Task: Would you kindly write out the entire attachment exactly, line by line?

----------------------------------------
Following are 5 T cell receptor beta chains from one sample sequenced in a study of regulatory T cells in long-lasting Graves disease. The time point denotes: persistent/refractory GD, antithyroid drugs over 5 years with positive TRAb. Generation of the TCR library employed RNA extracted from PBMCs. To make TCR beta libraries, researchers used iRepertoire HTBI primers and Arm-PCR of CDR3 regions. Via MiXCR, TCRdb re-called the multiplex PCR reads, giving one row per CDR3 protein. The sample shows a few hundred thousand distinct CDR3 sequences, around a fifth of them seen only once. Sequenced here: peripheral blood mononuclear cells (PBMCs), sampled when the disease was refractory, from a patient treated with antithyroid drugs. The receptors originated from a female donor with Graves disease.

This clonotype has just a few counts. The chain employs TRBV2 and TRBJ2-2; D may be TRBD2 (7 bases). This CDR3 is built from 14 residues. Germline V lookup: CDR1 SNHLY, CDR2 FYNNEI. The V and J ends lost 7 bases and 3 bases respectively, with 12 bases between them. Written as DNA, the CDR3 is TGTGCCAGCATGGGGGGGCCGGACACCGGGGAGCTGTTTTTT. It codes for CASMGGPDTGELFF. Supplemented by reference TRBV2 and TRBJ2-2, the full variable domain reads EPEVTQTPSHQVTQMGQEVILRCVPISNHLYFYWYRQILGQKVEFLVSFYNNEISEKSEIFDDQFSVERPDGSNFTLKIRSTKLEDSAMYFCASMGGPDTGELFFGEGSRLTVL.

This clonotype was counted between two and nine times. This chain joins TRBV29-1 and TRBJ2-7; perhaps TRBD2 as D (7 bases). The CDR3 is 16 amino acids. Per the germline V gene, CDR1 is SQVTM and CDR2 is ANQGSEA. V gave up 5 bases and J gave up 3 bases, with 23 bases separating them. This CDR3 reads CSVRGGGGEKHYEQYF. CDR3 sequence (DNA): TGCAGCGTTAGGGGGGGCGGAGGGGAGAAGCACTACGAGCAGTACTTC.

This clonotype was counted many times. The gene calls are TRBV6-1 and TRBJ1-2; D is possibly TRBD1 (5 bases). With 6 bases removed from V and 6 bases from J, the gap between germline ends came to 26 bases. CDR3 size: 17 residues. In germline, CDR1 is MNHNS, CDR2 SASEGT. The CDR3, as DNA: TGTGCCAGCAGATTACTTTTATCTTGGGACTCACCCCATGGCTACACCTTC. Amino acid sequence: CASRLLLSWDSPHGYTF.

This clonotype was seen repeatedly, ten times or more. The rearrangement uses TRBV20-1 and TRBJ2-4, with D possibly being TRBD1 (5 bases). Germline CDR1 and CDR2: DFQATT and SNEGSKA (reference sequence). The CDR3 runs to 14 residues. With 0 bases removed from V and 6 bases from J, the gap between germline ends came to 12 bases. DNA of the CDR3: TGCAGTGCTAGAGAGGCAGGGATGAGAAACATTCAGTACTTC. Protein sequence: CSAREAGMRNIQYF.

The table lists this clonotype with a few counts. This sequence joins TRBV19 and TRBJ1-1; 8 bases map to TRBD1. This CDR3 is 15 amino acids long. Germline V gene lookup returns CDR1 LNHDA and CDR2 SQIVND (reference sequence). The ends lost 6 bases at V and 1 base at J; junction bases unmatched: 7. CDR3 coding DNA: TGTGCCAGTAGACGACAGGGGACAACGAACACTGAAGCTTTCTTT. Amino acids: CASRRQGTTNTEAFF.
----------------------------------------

Following are 5 T cell receptor beta chains from one sample sequenced in a study of regulatory T cells in long-lasting Graves disease. The time point denotes: persistent/refractory GD, antithyroid drugs over 5 years with positive TRAb. Generation of the TCR library employed RNA extracted from PBMCs. To make TCR beta libraries, researchers used iRepertoire HTBI primers and Arm-PCR of CDR3 regions. Via MiXCR, TCRdb re-called the multiplex PCR reads, giving one row per CDR3 protein. The sample shows a few hundred thousand distinct CDR3 sequences, around a fifth of them seen only once. Sequenced here: peripheral blood mononuclear cells (PBMCs), sampled when the disease was refractory, from a patient treated with antithyroid drugs. The receptors originated from a female donor with Graves disease.

This clonotype has just a few counts. The chain employs TRBV2 and TRBJ2-2; D may be TRBD2 (7 bases). This CDR3 is built from 14 residues. Germline V lookup: CDR1 SNHLY, CDR2 FYNNEI. The V and J ends lost 7 bases and 3 bases respectively, with 12 bases between them. Written as DNA, the CDR3 is TGTGCCAGCATGGGGGGGCCGGACACCGGGGAGCTGTTTTTT. It codes for CASMGGPDTGELFF. Supplemented by reference TRBV2 and TRBJ2-2, the full variable domain reads EPEVTQTPSHQVTQMGQEVILRCVPISNHLYFYWYRQILGQKVEFLVSFYNNEISEKSEIFDDQFSVERPDGSNFTLKIRSTKLEDSAMYFCASMGGPDTGELFFGEGSRLTVL.

This clonotype was counted between two and nine times. This chain joins TRBV29-1 and TRBJ2-7; perhaps TRBD2 as D (7 bases). The CDR3 is 16 amino acids. Per the germline V gene, CDR1 is SQVTM and CDR2 is ANQGSEA. V gave up 5 bases and J gave up 3 bases, with 23 bases separating them. This CDR3 reads CSVRGGGGEKHYEQYF. CDR3 sequence (DNA): TGCAGCGTTAGGGGGGGCGGAGGGGAGAAGCACTACGAGCAGTACTTC.

This clonotype was counted many times. The gene calls are TRBV6-1 and TRBJ1-2; D is possibly TRBD1 (5 bases). With 6 bases removed from V and 6 bases from J, the gap between germline ends came to 26 bases. CDR3 size: 17 residues. In germline, CDR1 is MNHNS, CDR2 SASEGT. The CDR3, as DNA: TGTGCCAGCAGATTACTTTTATCTTGGGACTCACCCCATGGCTACACCTTC. Amino acid sequence: CASRLLLSWDSPHGYTF.

This clonotype was seen repeatedly, ten times or more. The rearrangement uses TRBV20-1 and TRBJ2-4, with D possibly being TRBD1 (5 bases). Germline CDR1 and CDR2: DFQATT and SNEGSKA (reference sequence). The CDR3 runs to 14 residues. With 0 bases removed from V and 6 bases from J, the gap between germline ends came to 12 bases. DNA of the CDR3: TGCAGTGCTAGAGAGGCAGGGATGAGAAACATTCAGTACTTC. Protein sequence: CSAREAGMRNIQYF.

The table lists this clonotype with a few counts. This sequence joins TRBV19 and TRBJ1-1; 8 bases map to TRBD1. This CDR3 is 15 amino acids long. Germline V gene lookup returns CDR1 LNHDA and CDR2 SQIVND (reference sequence). The ends lost 6 bases at V and 1 base at J; junction bases unmatched: 7. CDR3 coding DNA: TGTGCCAGTAGACGACAGGGGACAACGAACACTGAAGCTTTCTTT. Amino acids: CASRRQGTTNTEAFF.